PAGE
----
Y'all know that I have been somewhat disillusioned by our "Fierce Advocate" and his broken promises. I still remember the I will end DADT as soon as I get into office and yet here we are, nearly two years later and still waiting.
I do take solace in the fact that had a nightmare occurred and the Grampa/Mama Grizzly Bore ticket been elected, we wouldn't even be discussing DADT or LGBT rights at all. So there is that.
And there's also this:
Less than halfway through his first term, President Obama has appointed more openly gay officials than any other president in history.
It seems that Obama's 150 appointments so far--from agency heads and commission members to policy officials and senior staffers--surpasses the previous high of 140 appointments under President Clinton.
And advocates feel that Obama's appointment of LGBT men and women into government positions helps ease the disappointment we feel from Obama's lack of action on DADT, and DOMA.
And, in more good news, Obama's appointments of LGBT men and women hardly raises an eyebrow, and causes nowhere near the ruckus that we saw back in the Clinton presidency with his nomination of then-San Francisco Supervisor Roberta Achtenberg as assistant secretary for Housing and Urban Development.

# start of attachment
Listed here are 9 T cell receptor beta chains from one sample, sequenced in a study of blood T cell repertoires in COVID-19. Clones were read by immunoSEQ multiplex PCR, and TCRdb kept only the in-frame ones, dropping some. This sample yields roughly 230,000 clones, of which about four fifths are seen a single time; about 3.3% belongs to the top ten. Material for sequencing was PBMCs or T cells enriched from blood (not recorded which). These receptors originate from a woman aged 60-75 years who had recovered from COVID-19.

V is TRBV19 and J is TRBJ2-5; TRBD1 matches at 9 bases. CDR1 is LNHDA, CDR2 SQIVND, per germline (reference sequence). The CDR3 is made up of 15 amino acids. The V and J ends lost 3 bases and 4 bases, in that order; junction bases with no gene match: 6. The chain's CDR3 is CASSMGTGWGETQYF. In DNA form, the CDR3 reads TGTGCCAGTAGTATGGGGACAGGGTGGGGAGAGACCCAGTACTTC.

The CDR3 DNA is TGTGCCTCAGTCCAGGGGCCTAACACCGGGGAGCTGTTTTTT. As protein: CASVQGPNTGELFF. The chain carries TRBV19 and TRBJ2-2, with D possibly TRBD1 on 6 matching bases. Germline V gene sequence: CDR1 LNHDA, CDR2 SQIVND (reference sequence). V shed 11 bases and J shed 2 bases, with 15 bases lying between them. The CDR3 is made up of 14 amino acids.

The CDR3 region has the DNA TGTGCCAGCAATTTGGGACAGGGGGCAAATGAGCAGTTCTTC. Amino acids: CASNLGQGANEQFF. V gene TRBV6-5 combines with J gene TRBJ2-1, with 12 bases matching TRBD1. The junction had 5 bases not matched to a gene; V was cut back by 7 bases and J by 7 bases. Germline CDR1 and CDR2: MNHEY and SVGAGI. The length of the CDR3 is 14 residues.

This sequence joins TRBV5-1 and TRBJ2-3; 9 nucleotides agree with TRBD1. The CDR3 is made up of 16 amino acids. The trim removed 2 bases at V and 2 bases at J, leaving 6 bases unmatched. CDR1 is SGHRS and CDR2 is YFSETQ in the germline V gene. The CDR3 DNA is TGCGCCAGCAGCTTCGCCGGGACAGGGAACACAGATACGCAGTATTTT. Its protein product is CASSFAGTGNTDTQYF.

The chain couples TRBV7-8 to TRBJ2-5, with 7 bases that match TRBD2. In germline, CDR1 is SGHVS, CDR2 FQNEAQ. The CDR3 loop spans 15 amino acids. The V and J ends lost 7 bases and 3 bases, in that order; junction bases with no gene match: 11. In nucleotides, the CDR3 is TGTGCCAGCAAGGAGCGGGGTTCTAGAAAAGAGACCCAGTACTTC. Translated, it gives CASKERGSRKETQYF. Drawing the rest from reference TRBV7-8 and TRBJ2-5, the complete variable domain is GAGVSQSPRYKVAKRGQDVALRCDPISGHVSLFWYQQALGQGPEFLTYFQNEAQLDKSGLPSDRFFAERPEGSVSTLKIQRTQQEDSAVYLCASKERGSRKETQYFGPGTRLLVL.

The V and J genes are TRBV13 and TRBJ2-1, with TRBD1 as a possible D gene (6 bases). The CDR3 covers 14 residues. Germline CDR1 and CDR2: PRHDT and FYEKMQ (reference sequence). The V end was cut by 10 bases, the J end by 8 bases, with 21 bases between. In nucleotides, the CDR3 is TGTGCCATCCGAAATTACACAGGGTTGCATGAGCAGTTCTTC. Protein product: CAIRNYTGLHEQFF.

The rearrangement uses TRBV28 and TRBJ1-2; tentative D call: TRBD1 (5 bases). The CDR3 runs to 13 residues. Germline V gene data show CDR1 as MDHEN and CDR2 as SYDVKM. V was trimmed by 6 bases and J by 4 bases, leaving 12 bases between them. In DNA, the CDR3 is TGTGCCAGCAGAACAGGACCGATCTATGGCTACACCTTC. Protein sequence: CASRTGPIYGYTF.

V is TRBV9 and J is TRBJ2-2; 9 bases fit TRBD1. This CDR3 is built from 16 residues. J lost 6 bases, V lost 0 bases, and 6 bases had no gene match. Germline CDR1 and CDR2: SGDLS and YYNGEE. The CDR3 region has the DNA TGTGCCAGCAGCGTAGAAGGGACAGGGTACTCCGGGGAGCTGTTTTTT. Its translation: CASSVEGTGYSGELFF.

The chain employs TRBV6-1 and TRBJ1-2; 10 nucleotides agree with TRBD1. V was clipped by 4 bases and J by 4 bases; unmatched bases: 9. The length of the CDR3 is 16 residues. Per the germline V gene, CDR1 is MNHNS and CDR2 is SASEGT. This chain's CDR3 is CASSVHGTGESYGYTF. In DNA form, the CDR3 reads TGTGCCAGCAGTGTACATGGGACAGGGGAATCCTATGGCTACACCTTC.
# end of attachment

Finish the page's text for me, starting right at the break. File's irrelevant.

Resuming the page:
Achtenberg was the first openly gay official to serve at such a senior level, and she won confirmation despite contentious hearings and Sen. Jesse Helms, R-N.C., who denounced her as a "militant extremist."
While many gay activists hoped Obama would be the first to appoint an openly gay Cabinet secretary, that hasn't happened......yet. However, he did appoint the highest-ranking LGBT official ever when he named John Berry as director of the Office of Personnel Management, which oversees the nation's 1.9 million federal workers.
Other prominent names include Nancy Sutley, chairwoman of the White House Council on Environmental Quality, and Fred Hochberg, chairman of the Export-Import Bank. Obama also named Amanda Simpson, the first openly transgender appointee, as a senior technical adviser in the Commerce Department. And David Huebner, ambassador to New Zealand and Samoa, is the third openly gay ambassador in U.S. history.
So, I do see some positive movement for the LGBT community in this White House, but, well, I want more. I'd like a definitive statement against DADT which we haven't gotten yet; it's all been rhetoric and press releases. I'd also like the president to respond more quickly to issues involving the LGBT community, like the recent spate of LGBTQ youth suicides, or the proclamations of Pride month and so on.
Obama is doing more than presidents past, but he must keep pushing.